Digital Noise Ep 140: The Weiner’s in the Microwave


Joe and Chris get back to their more traditional antics as they discuss a heapin’ helpin’ of home release movies this week. Although there’s no TV reviews, per say (check the last TWO Digital Noise eps that came out last week for that), our giveaway of the really fun show Lucifer should bring this all full circle.

BluObservanceReview   BluHighRiseReview   BluSavedReview

Empty Space

BluAmericanNinjaReview   BluAmericanNinja2Review   BluMicrowaveMassacreReview

Empty Space

BluWeinerReview   BluMaggiesPlanReview   BluManKnewInfinityReview

Empty Space

BluBloodstainedButterflyReview   BluRatchetClankReview   BluNiceGuysReview

Empty Space

BluDerBunkerReview   BluChimesMidnightReview   BluLuciferDVDS1Review

Find tickets and showtimes on Fandango.

General- Sideshow Collectibles

Subscribe to One of Us Audible Trial

6 thoughts on “Digital Noise Ep 140: The Weiner’s in the Microwave”

  1. Since I saw the documentary about Cannon Films, “Electric Boogaloo”, I’ve been wanting to pick up all the classic Cannon flicks, so I am going to try and pick up the American Ninja flicks.

    Chris is thinking of “Enter the Ninja” (avoid) and “Revenge of the Ninja” (classic must-see), and both were re-released by Shout Factory a few years ago… in fact, “Revenge of the Ninja” was reviewed on Digital Noise by Salisbury and that guy who loved the “Man From UNCLE” movie.

  2. Speaking as the sort of fan who can recite everything about the Ratchet & Clank series by heart, has completed all the games many times… man, was the movie disappointing. It’s literally a playlist of the cutscenes from the PS4 remake, and not even of all of them. The remake already was a weaker redo of the story of the first game, cutting out a lot of the problems that the titular characters had with each other, and slicing even more out of it made for a pretty limp film.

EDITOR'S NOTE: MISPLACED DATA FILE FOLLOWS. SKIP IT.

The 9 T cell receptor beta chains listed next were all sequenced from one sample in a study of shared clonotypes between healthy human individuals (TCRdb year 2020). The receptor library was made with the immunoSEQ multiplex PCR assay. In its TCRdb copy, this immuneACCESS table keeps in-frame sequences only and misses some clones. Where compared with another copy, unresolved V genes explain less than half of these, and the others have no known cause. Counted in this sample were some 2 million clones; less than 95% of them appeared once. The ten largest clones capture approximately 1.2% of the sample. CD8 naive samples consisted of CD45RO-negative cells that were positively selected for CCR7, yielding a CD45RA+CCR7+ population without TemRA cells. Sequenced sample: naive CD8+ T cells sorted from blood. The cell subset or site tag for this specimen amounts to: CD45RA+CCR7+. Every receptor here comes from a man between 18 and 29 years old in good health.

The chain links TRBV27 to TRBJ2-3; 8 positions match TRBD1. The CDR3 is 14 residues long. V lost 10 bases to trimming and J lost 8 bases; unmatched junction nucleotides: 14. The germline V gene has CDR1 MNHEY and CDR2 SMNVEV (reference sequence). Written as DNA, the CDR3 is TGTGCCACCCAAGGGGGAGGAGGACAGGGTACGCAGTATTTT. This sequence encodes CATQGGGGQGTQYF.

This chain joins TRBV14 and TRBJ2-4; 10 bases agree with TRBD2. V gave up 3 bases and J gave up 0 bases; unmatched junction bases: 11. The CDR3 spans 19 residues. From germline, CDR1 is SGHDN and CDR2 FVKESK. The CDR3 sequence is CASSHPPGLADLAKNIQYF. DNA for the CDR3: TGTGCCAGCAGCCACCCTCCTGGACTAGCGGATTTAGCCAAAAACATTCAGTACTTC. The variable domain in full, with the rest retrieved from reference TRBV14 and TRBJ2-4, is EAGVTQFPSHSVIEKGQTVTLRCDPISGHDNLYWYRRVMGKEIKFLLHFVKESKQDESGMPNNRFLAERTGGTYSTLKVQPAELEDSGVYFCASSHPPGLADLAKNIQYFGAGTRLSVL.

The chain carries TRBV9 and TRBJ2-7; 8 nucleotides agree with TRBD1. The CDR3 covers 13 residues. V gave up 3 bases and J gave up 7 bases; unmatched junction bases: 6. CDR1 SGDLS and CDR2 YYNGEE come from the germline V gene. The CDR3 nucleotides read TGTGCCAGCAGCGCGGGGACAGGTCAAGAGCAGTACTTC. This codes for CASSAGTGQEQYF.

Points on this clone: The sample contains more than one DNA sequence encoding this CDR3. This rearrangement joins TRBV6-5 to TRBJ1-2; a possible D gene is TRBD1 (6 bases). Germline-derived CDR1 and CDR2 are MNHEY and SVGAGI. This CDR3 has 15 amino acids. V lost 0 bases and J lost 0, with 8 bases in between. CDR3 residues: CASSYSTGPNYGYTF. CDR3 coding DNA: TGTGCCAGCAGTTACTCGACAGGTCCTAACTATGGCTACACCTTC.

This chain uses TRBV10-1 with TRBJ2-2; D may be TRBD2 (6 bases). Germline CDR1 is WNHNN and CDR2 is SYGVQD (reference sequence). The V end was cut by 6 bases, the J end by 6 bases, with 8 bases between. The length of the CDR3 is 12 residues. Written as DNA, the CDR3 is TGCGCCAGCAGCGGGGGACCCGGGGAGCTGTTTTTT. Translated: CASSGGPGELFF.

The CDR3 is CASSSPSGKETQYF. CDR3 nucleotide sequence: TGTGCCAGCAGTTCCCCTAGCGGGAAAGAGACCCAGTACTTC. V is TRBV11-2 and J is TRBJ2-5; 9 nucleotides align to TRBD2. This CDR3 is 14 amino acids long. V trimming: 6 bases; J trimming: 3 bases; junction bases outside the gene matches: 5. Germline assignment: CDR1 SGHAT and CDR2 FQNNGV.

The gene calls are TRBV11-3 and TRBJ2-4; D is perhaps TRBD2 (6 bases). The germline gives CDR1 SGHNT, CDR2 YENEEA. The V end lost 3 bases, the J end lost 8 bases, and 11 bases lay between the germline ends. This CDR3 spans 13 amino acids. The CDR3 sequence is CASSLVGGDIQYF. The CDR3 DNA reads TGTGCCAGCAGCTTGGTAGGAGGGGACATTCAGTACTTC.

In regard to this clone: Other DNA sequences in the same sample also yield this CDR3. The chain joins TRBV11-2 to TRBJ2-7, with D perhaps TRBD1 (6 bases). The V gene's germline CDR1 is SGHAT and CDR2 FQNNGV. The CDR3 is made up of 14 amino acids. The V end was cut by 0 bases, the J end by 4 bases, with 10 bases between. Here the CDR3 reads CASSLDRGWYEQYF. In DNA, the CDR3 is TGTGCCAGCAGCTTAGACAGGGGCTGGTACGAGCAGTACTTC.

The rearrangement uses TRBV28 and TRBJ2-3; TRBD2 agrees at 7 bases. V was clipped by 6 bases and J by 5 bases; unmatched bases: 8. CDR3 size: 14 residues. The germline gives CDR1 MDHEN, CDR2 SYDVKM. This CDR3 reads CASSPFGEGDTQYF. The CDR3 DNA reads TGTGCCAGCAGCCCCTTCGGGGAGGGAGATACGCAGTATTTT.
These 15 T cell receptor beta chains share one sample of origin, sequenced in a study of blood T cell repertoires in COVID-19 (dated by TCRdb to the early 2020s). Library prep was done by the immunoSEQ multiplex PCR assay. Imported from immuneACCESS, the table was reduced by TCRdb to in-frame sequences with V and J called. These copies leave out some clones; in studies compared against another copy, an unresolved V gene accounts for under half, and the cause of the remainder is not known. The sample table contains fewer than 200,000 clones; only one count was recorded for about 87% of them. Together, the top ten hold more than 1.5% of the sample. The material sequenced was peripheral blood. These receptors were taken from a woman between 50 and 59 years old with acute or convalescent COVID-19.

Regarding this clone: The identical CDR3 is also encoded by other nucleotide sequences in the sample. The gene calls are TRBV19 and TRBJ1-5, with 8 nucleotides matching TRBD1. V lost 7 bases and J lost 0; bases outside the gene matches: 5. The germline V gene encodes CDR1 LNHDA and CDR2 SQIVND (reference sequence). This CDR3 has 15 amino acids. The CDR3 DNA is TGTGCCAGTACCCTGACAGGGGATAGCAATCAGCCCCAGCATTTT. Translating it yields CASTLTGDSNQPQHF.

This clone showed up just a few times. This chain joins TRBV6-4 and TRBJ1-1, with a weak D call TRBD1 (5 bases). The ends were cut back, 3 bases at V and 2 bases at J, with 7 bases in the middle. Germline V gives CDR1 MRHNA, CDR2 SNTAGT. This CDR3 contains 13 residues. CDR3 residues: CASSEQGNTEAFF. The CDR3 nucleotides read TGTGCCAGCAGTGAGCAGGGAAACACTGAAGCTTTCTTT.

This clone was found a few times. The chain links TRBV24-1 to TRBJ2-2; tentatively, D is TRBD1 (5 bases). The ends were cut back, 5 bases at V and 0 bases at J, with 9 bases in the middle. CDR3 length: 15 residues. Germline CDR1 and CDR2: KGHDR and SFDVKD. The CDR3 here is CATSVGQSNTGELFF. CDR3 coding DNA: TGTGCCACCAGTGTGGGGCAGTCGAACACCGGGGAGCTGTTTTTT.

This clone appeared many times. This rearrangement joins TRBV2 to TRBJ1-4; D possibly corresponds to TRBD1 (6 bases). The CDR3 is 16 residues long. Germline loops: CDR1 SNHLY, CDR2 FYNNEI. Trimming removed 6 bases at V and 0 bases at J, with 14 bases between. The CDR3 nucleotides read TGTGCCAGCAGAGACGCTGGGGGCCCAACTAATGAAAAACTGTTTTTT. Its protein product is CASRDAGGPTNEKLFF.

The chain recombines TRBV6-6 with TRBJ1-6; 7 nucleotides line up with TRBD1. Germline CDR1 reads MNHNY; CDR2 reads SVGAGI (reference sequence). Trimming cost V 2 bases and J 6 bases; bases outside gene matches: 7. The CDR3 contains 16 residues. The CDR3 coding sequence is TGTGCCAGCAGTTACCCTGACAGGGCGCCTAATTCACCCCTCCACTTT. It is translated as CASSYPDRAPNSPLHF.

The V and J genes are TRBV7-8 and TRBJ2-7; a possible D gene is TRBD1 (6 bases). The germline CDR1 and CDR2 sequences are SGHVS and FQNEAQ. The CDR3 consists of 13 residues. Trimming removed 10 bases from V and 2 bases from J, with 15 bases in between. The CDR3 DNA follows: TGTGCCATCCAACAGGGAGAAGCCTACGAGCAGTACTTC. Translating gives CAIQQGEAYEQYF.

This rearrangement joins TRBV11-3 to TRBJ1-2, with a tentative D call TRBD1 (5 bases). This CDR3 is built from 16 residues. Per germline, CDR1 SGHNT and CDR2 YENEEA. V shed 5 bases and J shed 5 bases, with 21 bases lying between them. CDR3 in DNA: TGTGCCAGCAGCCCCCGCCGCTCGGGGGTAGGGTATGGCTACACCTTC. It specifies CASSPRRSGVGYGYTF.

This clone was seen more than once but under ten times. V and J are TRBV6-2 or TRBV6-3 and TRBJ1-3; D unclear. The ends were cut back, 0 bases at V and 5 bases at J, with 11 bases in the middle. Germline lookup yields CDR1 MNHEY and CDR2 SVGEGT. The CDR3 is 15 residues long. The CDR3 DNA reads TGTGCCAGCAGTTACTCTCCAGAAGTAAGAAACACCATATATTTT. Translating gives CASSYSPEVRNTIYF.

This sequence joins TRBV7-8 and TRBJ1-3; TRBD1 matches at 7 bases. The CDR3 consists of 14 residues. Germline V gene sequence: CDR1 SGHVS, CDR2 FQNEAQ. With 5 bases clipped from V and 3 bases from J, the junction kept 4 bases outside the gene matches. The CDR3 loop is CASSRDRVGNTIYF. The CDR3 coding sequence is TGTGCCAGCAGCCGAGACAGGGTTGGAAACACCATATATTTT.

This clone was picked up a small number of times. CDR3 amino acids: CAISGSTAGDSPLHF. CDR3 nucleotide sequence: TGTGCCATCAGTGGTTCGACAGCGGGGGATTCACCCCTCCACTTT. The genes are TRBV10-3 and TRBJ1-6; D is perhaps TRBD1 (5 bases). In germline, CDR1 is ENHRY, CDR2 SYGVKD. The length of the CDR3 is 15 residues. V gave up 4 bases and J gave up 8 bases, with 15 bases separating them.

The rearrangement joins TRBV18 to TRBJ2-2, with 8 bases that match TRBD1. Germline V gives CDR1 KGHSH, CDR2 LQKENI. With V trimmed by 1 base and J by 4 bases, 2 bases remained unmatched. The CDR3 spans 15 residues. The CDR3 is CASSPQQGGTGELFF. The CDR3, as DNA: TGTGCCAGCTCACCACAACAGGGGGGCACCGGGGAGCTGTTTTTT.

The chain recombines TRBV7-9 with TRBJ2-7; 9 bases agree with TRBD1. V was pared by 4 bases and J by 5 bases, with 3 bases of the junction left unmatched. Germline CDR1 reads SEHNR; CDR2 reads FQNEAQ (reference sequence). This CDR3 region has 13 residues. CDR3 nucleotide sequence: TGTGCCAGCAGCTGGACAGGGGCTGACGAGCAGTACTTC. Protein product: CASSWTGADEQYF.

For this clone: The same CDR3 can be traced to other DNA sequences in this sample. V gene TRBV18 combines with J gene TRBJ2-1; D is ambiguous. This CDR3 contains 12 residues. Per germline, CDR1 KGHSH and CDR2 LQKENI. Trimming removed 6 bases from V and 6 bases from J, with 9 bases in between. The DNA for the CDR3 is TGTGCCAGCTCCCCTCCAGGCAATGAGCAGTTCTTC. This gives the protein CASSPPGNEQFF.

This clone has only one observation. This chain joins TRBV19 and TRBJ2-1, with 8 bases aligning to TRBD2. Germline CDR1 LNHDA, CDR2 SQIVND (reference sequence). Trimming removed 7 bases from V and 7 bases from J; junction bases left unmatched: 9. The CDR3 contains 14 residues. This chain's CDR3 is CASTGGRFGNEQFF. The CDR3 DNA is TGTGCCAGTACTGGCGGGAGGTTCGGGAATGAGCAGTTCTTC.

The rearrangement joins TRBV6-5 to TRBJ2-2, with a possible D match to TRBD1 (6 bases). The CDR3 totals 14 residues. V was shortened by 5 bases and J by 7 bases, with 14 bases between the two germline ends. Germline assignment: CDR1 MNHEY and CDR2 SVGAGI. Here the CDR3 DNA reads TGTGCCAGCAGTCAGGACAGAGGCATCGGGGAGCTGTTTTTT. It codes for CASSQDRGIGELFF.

At least it had two moments I legit laughed at, one being the airlock funeral. Can’t say it was awful, but even as a major fan of the games, I’ll probably forget that the movie exists.

  3. Chris, re: The Night Manager. Decent, but not excellent. If you are a reasonably deep John Le Carre fan (as I am) it will probably disappoint, as it doesn’t dig deep enough into the hero’s (Hiddleston) conflicted moral code and emotional wandering. Winds up too neat for a ‘real’ Le Carre story, which should leave you feeling a little dirty. Hugh Laurie, however, is great as a Caribbean scenery-chewing Etonian arms dealer. Worth the watch, but not a MUST.

    1. Respectful rebuttal. The Night Manager = Awesome. As a guy who hasn’t read a lot of Le Carre, I still feel that it manages to keep the heart of his writing style while sustaining a ‘thinking man’s spy movie’ tone that is accessible to a wide audience. Pretty much what Tinker Tailor Soldier Spy attempted to do, but was too dry and condensed to flesh out. And I personally liked the changed ending because it makes sense in what the show wants to accomplish and it might have been unsatisfying to make the outcome of the core themes ambiguous. It’s also a great vehicle for the actors, particularly Hiddleston, Laurie and especially Olivia Coleman (playing a role written as a man in the novel). If anything, it’s sometimes so slow a burn that you’re not sure where it’s going during the middle episodes, but it finds its footing near the end stretch.

Comments are closed.